“We use the term ‘Turn around, don’t drown,’” Jalbert said. “With this tragedy, when rescuers arrived at the scene, water was on top of the vehicle. Obviously, that kind of energy is going to cause a bad situation.”
Jalbert said anyone trapped in a car that takes on water should get out if they can and climb onto the roof if possible.
Neil Collins and his wife, Danielle, who own an orchard on San Marcos Road, went out to the creek that morning to see if they could make it through the floodwaters.
When he saw waves of muddy brown water and the steady stream carrying stout oak and sycamore boughs downstream, he said, “This won’t end well for anyone.”
Within 15 minutes, his prediction came true.
After Doan’s car stopped against the trees, it started to fill with water, so she decided to abandon it. The windows wouldn’t go down, but she managed to open the door and hug a tree. With the chain holding the back door closed, she told Kyle to drop off his belongings and climb into the front seat.
“I don’t care about your backpack,” she said. “I just want you to come to me.”
She managed to grab his hand, but her grip was tenuous and the current swept Kyle across the tree.
“I could feel his fingers slipping from mine,” she said.
When the water separated them, she let go of the tree to try to catch her son, who couldn’t swim.
“I saw his head floating and he was looking at me because he was going backwards,” she said. “I was trying to keep my head above water but the currents kept pulling me under. And after a while I didn’t see Kyle or what was going on.
Collins missed seeing Doan wade into the creek. But his screams drew his attention.
“I looked at my wife and said, ‘That sounds like a human being,’” he said. “I heard a second scream and just ran upstream.”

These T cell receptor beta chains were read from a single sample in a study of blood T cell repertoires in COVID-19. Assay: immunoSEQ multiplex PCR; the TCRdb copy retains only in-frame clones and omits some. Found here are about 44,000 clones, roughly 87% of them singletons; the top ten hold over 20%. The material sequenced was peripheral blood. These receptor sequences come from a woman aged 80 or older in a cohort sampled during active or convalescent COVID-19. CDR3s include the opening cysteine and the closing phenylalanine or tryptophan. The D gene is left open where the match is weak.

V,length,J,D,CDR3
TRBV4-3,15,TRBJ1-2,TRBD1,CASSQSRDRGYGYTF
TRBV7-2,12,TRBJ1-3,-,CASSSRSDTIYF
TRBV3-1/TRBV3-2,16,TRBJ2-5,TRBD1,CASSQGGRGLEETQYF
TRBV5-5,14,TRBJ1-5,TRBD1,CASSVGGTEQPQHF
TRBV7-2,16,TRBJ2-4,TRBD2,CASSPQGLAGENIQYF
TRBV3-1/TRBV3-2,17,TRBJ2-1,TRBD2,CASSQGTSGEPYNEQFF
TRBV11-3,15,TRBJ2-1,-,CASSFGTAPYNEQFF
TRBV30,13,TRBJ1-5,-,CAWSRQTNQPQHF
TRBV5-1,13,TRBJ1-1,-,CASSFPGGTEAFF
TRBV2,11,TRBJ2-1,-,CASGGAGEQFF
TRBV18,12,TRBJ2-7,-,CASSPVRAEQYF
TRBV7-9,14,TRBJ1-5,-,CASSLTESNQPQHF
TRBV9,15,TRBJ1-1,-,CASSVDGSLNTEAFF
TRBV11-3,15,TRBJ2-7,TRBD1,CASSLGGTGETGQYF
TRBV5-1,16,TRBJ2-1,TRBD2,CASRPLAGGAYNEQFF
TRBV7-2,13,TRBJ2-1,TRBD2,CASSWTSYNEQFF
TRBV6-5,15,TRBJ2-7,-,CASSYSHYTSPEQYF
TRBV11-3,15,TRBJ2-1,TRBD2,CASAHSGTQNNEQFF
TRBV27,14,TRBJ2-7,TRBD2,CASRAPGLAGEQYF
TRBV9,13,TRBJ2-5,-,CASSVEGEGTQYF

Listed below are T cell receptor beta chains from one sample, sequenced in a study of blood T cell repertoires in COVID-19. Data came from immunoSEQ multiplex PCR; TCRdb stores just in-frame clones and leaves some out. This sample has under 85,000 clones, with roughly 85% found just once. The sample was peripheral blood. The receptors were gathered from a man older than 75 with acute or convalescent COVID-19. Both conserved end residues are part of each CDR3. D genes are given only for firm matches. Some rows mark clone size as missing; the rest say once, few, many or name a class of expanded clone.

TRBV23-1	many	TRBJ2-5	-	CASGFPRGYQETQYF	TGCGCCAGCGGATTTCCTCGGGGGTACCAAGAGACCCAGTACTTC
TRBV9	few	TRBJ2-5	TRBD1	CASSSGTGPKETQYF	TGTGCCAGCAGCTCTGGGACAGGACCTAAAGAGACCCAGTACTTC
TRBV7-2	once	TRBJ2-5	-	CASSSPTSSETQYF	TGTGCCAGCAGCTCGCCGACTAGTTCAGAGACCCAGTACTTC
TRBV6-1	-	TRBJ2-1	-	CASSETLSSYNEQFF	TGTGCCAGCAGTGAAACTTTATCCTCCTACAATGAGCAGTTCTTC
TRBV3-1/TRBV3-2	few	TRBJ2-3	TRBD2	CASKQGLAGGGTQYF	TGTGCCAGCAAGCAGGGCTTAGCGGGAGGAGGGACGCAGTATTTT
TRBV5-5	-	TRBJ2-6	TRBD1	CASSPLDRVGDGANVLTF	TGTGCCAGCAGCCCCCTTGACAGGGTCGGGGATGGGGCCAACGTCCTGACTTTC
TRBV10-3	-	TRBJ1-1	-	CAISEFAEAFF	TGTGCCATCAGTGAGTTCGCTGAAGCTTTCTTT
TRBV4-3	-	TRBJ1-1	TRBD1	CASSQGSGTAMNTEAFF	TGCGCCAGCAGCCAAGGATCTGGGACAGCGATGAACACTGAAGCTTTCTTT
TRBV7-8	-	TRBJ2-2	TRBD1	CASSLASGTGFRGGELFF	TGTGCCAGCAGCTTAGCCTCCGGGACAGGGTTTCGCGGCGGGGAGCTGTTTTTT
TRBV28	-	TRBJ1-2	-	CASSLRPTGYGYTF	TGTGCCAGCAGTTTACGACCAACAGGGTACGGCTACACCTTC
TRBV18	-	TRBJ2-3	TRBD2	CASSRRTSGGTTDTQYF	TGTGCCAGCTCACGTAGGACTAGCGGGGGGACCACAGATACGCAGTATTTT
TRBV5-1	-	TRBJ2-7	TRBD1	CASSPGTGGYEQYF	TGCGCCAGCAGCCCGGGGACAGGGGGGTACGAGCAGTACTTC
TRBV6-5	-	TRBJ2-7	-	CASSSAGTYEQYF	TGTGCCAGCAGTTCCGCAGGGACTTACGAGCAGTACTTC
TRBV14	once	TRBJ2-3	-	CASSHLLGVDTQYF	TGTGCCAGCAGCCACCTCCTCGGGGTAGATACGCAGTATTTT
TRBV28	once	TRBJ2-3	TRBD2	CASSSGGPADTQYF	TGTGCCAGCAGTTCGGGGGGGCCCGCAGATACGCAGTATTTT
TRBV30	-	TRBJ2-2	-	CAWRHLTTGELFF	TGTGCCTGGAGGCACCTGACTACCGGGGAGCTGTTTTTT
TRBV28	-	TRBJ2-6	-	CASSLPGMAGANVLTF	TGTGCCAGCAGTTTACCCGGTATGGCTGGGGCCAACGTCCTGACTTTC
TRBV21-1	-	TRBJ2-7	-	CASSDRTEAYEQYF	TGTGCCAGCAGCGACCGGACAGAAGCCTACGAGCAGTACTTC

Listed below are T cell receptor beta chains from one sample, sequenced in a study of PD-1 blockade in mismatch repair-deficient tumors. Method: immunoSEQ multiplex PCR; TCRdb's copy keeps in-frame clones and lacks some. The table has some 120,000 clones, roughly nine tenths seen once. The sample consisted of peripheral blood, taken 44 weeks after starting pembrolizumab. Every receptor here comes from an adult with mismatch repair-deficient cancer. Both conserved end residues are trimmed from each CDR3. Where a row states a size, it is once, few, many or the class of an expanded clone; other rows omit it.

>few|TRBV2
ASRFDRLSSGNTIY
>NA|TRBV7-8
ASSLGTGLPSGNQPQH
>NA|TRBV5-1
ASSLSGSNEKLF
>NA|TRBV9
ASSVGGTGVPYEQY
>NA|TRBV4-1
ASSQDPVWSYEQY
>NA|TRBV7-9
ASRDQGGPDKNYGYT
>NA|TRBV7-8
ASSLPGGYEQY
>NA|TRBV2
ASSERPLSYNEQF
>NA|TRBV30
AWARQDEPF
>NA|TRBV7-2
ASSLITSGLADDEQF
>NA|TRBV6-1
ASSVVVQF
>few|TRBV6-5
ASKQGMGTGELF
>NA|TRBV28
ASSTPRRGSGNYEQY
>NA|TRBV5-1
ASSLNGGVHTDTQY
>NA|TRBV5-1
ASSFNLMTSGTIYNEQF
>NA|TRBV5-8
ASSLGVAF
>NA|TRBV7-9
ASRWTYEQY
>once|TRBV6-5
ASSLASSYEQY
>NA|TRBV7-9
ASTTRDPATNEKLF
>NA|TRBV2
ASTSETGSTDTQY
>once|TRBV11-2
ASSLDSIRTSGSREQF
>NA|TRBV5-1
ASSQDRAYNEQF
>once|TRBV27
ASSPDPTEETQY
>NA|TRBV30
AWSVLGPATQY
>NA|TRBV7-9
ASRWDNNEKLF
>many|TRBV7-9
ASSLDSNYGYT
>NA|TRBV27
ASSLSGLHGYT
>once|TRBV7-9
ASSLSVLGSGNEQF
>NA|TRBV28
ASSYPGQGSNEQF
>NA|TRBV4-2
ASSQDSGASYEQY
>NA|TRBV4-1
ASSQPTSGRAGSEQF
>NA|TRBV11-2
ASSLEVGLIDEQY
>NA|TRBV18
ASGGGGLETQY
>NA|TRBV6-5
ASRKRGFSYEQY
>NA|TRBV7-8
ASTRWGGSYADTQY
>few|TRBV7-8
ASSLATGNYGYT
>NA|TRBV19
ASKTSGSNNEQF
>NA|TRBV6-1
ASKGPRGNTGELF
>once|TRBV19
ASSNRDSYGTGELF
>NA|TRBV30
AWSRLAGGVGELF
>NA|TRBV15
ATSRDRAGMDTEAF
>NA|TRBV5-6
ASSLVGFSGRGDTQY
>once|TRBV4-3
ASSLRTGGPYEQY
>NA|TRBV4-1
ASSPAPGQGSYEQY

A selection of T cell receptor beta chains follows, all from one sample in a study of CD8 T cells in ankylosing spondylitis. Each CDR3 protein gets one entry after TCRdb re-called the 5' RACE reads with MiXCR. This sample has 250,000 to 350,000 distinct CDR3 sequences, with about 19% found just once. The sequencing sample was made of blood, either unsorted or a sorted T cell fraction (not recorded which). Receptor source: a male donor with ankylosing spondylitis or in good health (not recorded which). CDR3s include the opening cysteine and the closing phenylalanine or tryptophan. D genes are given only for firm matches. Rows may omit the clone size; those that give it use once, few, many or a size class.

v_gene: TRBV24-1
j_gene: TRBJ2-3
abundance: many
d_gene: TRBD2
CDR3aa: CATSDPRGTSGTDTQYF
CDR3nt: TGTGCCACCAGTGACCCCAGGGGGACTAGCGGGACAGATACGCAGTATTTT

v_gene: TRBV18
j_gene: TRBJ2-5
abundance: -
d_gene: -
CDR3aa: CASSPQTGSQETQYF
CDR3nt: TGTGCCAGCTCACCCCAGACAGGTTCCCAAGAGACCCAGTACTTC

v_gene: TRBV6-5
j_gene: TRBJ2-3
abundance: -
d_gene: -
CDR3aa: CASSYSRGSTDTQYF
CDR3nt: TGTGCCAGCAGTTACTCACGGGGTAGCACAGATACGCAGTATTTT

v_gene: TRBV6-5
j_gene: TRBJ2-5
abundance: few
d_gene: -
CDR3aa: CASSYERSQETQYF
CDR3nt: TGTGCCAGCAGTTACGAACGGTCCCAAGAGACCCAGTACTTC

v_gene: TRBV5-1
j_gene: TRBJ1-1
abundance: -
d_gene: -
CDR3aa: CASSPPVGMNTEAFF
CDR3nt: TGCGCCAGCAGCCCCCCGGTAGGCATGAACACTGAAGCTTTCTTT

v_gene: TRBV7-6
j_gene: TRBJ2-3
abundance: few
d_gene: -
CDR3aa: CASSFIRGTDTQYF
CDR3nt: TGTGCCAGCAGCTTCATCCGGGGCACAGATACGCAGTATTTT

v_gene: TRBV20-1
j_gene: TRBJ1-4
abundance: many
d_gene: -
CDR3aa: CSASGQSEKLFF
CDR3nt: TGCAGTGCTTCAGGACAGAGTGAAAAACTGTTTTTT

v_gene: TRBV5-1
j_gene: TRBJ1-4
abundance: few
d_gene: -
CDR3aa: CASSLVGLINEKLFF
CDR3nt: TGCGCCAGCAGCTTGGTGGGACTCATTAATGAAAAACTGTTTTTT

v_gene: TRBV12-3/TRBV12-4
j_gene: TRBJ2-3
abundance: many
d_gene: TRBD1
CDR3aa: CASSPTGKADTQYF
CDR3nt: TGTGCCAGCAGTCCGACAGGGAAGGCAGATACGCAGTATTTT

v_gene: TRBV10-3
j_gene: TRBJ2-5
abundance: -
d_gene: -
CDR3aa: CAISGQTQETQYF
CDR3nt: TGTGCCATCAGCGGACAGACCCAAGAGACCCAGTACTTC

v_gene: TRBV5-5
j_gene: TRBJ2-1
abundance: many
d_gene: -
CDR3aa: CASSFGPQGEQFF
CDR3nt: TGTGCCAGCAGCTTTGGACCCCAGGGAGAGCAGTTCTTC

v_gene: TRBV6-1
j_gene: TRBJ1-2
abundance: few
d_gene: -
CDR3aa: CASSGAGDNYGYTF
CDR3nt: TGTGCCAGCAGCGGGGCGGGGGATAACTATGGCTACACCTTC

In a typical winter, the river can be waist-deep, but he calculated that it would be up to 12 feet deep and four times its width when flowing.
After spotting Lindsy Doan struggling to stay afloat, Collins noticed another body floating in the middle of the creek and thought it appeared lifeless. So he focused on Doan, who was closer to shore.
He ran beside her down the river while his wife called 911 and some orchard workers brought in a rope. Eventually, Doan managed to grab some brushwood branches underwater and Collins and his crew threw her a lifeline.
Doan was hysterical when she reached shore, Collins said. It was only then that he realized that the other figure passing by was her son.
If Doan had floated another 100 yards (91 meters), he’s not sure he could have helped her. An embankment and a barbed wire fence would have prevented him from running alongside her.
“Time was running out,” he said.
Brian Doan, Kyle’s father, is grateful that his wife was saved. He doesn’t blame her for driving that route and thinks she did the right things to try and save her son.
Despite these reassurances, Lindsy Doan can’t stop second guessing herself.
“In the back of your mind, it’s like, ‘Well, what if, what if, what if I just turn around and go back the other way?’” she said. “What if, what if I had just decided, ‘Hey, you know, aren’t we going to go this route today?’ I don’t know if that will go away.”
When asked what her son could say to her in this moment, Doan took a deep breath and thought before saying that Kyle always wanted his family to be happy and feel good.
“Maybe he’d say something like… ‘There’s nothing you can do, Mom, it’s okay. Everything will be fine.'”
AP researcher Jennifer Farrar contributed from New York.